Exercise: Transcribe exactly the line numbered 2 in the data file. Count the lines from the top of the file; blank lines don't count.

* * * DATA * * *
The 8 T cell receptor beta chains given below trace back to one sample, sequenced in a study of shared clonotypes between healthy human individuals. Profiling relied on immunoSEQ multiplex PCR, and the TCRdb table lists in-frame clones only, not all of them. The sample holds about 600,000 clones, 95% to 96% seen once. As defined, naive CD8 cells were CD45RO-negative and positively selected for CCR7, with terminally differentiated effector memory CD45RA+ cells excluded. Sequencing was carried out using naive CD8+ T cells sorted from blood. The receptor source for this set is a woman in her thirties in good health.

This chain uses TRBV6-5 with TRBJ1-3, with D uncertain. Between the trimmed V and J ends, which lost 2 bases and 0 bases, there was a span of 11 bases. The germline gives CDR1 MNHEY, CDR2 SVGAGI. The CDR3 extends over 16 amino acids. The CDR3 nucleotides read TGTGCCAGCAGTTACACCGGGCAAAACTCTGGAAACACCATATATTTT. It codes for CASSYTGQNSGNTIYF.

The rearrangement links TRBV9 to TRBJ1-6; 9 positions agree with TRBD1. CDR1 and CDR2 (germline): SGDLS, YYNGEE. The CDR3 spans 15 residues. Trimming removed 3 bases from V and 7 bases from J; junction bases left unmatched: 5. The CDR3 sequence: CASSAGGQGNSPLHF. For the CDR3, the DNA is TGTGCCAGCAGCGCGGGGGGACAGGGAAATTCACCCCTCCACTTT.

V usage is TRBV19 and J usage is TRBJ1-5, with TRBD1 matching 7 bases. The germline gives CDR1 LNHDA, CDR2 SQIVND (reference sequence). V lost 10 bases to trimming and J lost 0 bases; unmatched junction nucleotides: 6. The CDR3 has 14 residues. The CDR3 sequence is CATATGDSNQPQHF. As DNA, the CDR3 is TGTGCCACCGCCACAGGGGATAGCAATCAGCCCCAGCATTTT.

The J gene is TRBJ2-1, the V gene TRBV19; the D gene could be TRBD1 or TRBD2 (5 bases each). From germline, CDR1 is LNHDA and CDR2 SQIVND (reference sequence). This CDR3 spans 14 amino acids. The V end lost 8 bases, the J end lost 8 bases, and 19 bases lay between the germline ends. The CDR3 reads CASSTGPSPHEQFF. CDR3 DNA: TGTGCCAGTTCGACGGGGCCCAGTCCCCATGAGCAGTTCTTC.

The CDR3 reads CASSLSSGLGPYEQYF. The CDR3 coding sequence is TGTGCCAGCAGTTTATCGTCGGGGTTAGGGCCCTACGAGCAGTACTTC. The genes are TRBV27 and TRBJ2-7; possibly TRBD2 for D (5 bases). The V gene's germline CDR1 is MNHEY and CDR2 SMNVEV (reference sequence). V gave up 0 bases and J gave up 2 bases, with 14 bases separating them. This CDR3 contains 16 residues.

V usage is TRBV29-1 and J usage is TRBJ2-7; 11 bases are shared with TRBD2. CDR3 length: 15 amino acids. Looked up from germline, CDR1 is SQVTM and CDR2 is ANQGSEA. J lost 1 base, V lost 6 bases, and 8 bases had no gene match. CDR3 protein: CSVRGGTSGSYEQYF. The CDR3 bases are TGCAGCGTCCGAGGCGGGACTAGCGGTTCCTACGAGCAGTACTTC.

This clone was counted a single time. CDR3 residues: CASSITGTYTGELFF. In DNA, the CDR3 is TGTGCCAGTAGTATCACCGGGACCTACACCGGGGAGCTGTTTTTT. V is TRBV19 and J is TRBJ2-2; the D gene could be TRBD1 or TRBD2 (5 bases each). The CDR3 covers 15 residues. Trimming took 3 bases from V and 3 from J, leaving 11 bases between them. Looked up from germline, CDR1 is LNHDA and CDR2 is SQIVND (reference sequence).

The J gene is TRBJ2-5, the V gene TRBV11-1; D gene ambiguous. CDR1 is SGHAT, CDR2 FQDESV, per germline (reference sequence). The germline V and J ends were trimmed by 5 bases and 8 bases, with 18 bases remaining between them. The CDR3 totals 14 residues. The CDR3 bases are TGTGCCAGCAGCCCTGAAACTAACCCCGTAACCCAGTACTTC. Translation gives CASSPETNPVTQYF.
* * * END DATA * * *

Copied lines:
This chain uses TRBV6-5 with TRBJ1-3, with D uncertain. Between the trimmed V and J ends, which lost 2 bases and 0 bases, there was a span of 11 bases. The germline gives CDR1 MNHEY, CDR2 SVGAGI. The CDR3 extends over 16 amino acids. The CDR3 nucleotides read TGTGCCAGCAGTTACACCGGGCAAAACTCTGGAAACACCATATATTTT. It codes for CASSYTGQNSGNTIYF.